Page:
Monday, February 4, 2008

Brinkley Shills for Hamas

Joel Brinkley, former Pulitzer Prize-winning foreign correspondent for The New York Times, currently a professor of journalism at Stanford University, wrote a commentary published in a number of newspapers. Brinkley both misrepresents recent events relating to Hamastan/Gaza and fails to recognize the obvious implications of information he obtained first hand.

We include excerpts below along with some salient comments.

Among other sources, the full text of Brinkley's commentary is available at

Email may be sent to Brinkley at

You'd almost think the leaders of Hamas had hired a brilliant political consultant before they blew down the Egyptian border fence in January.

[One almost wonders whether Brinkley was one of those "brilliant political consultant(s)."]

Like every Arab state, Egypt professes great concern for the Palestinian cause.

[Brinkley is actually correct in his argument that Egypt really doesn't give a d**n about the Palestinian Arabs. Gaza languished under Egyptian occupation between 1948 and 1967. The only recent time the lives of the Palestinian Arabs in what is now Hamastan actually improved was the period between when Israel got stuck with Gaza in 1967 and the outbreak of the first intifada in the late 1980's.]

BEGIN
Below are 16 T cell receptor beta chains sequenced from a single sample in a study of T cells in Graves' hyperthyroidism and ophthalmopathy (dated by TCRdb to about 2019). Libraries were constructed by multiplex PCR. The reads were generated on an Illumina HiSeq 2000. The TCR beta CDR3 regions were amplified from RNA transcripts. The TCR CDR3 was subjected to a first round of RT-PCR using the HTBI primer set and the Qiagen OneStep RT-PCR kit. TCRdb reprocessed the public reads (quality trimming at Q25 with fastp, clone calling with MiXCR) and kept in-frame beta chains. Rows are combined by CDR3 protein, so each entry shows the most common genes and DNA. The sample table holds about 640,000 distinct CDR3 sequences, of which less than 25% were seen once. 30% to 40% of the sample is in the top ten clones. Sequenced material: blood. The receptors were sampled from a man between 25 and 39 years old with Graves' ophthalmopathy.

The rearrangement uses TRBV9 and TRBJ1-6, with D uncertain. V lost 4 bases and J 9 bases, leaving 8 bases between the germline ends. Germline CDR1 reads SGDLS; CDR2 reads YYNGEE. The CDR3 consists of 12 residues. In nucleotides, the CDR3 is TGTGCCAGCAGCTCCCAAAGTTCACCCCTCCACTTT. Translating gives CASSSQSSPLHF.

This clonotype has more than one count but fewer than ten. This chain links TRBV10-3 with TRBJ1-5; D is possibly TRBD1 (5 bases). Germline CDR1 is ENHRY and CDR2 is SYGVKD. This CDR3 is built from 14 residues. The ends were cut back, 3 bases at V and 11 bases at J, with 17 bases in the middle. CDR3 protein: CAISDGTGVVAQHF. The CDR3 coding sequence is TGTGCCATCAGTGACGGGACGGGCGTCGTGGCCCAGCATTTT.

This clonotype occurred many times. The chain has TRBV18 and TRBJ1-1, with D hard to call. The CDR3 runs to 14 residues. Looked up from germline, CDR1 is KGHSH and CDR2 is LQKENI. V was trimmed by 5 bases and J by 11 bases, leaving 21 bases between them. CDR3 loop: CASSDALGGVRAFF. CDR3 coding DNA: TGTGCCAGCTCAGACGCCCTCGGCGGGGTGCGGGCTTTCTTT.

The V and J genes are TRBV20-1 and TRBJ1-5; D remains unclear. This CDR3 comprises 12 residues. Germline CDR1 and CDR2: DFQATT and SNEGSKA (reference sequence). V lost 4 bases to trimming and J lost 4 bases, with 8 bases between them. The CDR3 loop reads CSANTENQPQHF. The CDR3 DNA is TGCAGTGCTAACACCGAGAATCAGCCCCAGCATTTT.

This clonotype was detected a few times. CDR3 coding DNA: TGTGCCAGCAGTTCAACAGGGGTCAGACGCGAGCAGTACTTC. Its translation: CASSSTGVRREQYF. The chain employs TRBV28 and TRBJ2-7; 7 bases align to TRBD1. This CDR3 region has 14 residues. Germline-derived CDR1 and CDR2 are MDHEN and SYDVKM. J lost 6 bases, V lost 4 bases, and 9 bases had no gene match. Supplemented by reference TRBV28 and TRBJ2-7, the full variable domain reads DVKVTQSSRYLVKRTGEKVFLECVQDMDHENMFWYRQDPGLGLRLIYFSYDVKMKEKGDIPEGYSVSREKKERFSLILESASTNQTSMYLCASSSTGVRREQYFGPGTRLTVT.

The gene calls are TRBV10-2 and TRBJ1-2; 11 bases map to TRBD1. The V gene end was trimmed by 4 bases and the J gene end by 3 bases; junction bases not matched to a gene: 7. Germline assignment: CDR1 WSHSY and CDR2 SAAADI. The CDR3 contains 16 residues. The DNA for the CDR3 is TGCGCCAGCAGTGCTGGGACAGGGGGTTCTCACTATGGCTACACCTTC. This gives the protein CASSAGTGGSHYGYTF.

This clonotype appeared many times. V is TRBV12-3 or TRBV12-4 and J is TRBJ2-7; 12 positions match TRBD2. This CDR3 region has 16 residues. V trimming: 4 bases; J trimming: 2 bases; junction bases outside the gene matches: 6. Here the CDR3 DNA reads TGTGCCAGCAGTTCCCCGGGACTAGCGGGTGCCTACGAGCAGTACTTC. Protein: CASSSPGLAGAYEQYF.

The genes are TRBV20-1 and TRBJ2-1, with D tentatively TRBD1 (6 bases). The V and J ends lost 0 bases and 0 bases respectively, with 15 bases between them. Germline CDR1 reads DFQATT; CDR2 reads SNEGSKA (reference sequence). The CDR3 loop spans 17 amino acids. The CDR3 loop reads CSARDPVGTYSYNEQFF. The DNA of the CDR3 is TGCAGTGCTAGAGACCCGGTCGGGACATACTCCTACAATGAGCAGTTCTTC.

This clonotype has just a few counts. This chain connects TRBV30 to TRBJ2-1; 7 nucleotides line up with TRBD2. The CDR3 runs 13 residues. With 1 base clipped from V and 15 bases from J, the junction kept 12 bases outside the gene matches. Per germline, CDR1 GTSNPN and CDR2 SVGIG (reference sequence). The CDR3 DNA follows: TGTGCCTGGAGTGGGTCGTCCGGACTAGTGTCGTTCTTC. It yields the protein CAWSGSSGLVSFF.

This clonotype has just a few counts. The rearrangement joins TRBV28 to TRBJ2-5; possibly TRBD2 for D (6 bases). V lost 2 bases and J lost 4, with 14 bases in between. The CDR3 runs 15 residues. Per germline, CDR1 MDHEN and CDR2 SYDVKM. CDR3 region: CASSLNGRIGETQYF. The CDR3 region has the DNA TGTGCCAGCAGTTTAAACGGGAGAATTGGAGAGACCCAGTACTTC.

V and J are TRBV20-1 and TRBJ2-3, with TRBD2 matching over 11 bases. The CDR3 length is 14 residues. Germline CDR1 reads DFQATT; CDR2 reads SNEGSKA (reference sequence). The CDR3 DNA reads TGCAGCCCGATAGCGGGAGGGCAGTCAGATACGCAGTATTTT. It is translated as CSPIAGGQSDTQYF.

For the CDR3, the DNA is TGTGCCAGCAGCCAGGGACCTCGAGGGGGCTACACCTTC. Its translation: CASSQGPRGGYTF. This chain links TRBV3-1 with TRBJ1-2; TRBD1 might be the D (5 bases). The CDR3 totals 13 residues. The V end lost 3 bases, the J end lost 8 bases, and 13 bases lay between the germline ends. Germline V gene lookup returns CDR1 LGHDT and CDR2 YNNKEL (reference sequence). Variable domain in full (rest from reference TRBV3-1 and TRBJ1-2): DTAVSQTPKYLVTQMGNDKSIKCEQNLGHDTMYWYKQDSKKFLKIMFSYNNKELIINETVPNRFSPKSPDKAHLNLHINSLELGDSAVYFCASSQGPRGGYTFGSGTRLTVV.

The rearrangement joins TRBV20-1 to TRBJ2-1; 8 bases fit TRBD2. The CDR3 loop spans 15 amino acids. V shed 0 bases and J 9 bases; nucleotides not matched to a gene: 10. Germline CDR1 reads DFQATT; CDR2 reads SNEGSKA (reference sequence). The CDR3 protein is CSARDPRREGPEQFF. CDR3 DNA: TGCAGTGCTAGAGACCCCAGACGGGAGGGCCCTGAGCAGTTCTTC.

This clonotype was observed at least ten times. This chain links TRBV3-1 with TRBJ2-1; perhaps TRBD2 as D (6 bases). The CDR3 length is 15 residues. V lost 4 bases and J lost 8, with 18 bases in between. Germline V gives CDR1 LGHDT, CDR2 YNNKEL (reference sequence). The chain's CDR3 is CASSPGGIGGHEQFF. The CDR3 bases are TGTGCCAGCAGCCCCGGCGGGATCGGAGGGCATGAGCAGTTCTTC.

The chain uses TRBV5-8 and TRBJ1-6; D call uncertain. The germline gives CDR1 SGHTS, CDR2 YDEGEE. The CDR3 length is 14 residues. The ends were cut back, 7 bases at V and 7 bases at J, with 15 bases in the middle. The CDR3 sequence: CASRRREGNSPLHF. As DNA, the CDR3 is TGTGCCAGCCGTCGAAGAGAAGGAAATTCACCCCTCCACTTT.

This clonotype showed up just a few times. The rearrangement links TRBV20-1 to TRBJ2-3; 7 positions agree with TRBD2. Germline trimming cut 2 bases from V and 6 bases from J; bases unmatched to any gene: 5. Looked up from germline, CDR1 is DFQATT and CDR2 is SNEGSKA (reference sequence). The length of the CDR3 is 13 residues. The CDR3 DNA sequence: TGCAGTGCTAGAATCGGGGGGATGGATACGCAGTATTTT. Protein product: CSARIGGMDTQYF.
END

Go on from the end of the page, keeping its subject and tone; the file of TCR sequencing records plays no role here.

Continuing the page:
Every day, the state-controlled press fills its pages with tales of Palestinian suffering. As an example, just before the fence fell, the Cairo newspaper al-Ahram lamented, "Gaza is now effectively cut off from the world, plunged into darkness and hostage to the whims of Israel's air commanders and their weapons."

[Israel never stopped supplying power to Gaza and it was Hamas which, to make propaganda hay, turned off its own generating plant and shut the lights in a small part of Gaza even though it had sufficient fuel to continue to run the plant.]

If anyone holds any doubts about Egypt's true view of the Palestinians, consider what happened when Israel and Egypt made peace after Israel's capture of the Sinai and Gaza in the Six-Day War. In 1979, Egypt negotiated the return of the Sinai. As for Gaza, Egypt refused to take it back.

[Fortunately for the Palestinian Arabs who were better off with Israel in control; unfortunately for Israel.]

For months, Hamas has been firing rocket volleys over the Gaza border fence into Israel. Most fall harmlessly in the desert, but the attacks terrify and occasionally injure citizens of Sderot, a small town west of Gaza. In response, Israel has cut fuel and other supplies to Gaza.

[Hamas and its co-conspirators (the countless other Arab terrorist groups in Gaza and the West Bank) have been steadily launching Kassams at Sderot not just for a few months, but since 2000. They've launched thousands during that period, including more than a thousand in 2007 and about 200 in a period of just a few days before they destroyed the border between Gaza and Egypt.

Despite this, Israel has continued to supply Gaza with fuel, power, food, medicines and other supplies, only briefly stopping the delivery of fuel for a few days. Gaza can also import necessities through Egypt and thus Israel has no legal or moral obligation to provide for the very people who continually attack it.